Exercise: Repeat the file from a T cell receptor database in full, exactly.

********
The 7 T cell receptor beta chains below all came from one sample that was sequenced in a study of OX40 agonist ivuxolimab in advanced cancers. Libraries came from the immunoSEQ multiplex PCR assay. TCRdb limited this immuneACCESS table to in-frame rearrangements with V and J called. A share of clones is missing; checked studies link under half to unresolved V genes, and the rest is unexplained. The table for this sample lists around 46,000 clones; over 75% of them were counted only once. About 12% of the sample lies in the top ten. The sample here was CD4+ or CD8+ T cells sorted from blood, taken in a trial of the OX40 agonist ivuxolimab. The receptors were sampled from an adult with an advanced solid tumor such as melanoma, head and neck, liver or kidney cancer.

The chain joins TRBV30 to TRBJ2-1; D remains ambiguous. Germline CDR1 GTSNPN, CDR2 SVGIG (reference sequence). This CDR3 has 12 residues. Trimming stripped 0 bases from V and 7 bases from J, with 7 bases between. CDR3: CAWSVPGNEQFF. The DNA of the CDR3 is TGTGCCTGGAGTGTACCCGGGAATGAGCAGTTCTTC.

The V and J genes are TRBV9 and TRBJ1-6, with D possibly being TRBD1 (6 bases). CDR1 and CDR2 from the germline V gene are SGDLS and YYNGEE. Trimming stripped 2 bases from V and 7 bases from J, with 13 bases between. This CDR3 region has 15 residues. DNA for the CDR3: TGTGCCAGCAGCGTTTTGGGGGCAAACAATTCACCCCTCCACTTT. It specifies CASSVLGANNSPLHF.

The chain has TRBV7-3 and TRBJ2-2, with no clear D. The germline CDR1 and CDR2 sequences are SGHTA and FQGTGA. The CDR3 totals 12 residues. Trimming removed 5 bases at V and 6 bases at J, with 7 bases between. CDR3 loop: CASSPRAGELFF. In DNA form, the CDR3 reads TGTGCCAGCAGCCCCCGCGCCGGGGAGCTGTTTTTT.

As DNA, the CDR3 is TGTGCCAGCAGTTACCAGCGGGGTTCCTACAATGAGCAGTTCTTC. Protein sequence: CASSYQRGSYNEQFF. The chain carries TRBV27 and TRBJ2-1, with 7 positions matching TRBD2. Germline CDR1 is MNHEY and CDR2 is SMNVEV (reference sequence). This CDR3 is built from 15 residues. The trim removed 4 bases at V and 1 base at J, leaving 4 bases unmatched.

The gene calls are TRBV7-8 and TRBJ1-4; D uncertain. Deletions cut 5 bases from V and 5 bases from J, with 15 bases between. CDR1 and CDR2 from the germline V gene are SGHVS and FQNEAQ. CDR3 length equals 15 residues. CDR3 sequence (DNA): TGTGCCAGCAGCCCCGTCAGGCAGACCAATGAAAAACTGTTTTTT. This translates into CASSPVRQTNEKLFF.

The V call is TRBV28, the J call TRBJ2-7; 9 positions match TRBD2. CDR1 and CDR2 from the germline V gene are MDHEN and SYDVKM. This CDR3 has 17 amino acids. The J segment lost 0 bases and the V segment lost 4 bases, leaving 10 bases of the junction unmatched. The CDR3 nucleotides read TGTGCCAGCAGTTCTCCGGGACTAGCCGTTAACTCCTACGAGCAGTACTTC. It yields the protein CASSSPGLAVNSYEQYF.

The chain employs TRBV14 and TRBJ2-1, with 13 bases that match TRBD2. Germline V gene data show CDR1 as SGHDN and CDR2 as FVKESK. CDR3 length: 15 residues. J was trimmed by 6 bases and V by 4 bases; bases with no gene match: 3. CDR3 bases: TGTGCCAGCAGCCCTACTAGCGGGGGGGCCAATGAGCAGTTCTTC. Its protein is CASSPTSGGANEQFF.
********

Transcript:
The 7 T cell receptor beta chains below all came from one sample that was sequenced in a study of OX40 agonist ivuxolimab in advanced cancers. Libraries came from the immunoSEQ multiplex PCR assay. TCRdb limited this immuneACCESS table to in-frame rearrangements with V and J called. A share of clones is missing; checked studies link under half to unresolved V genes, and the rest is unexplained. The table for this sample lists around 46,000 clones; over 75% of them were counted only once. About 12% of the sample lies in the top ten. The sample here was CD4+ or CD8+ T cells sorted from blood, taken in a trial of the OX40 agonist ivuxolimab. The receptors were sampled from an adult with an advanced solid tumor such as melanoma, head and neck, liver or kidney cancer.

The chain joins TRBV30 to TRBJ2-1; D remains ambiguous. Germline CDR1 GTSNPN, CDR2 SVGIG (reference sequence). This CDR3 has 12 residues. Trimming stripped 0 bases from V and 7 bases from J, with 7 bases between. CDR3: CAWSVPGNEQFF. The DNA of the CDR3 is TGTGCCTGGAGTGTACCCGGGAATGAGCAGTTCTTC.

The V and J genes are TRBV9 and TRBJ1-6, with D possibly being TRBD1 (6 bases). CDR1 and CDR2 from the germline V gene are SGDLS and YYNGEE. Trimming stripped 2 bases from V and 7 bases from J, with 13 bases between. This CDR3 region has 15 residues. DNA for the CDR3: TGTGCCAGCAGCGTTTTGGGGGCAAACAATTCACCCCTCCACTTT. It specifies CASSVLGANNSPLHF.

The chain has TRBV7-3 and TRBJ2-2, with no clear D. The germline CDR1 and CDR2 sequences are SGHTA and FQGTGA. The CDR3 totals 12 residues. Trimming removed 5 bases at V and 6 bases at J, with 7 bases between. CDR3 loop: CASSPRAGELFF. In DNA form, the CDR3 reads TGTGCCAGCAGCCCCCGCGCCGGGGAGCTGTTTTTT.

As DNA, the CDR3 is TGTGCCAGCAGTTACCAGCGGGGTTCCTACAATGAGCAGTTCTTC. Protein sequence: CASSYQRGSYNEQFF. The chain carries TRBV27 and TRBJ2-1, with 7 positions matching TRBD2. Germline CDR1 is MNHEY and CDR2 is SMNVEV (reference sequence). This CDR3 is built from 15 residues. The trim removed 4 bases at V and 1 base at J, leaving 4 bases unmatched.

The gene calls are TRBV7-8 and TRBJ1-4; D uncertain. Deletions cut 5 bases from V and 5 bases from J, with 15 bases between. CDR1 and CDR2 from the germline V gene are SGHVS and FQNEAQ. CDR3 length equals 15 residues. CDR3 sequence (DNA): TGTGCCAGCAGCCCCGTCAGGCAGACCAATGAAAAACTGTTTTTT. This translates into CASSPVRQTNEKLFF.

The V call is TRBV28, the J call TRBJ2-7; 9 positions match TRBD2. CDR1 and CDR2 from the germline V gene are MDHEN and SYDVKM. This CDR3 has 17 amino acids. The J segment lost 0 bases and the V segment lost 4 bases, leaving 10 bases of the junction unmatched. The CDR3 nucleotides read TGTGCCAGCAGTTCTCCGGGACTAGCCGTTAACTCCTACGAGCAGTACTTC. It yields the protein CASSSPGLAVNSYEQYF.

The chain employs TRBV14 and TRBJ2-1, with 13 bases that match TRBD2. Germline V gene data show CDR1 as SGHDN and CDR2 as FVKESK. CDR3 length: 15 residues. J was trimmed by 6 bases and V by 4 bases; bases with no gene match: 3. CDR3 bases: TGTGCCAGCAGCCCTACTAGCGGGGGGGCCAATGAGCAGTTCTTC. Its protein is CASSPTSGGANEQFF.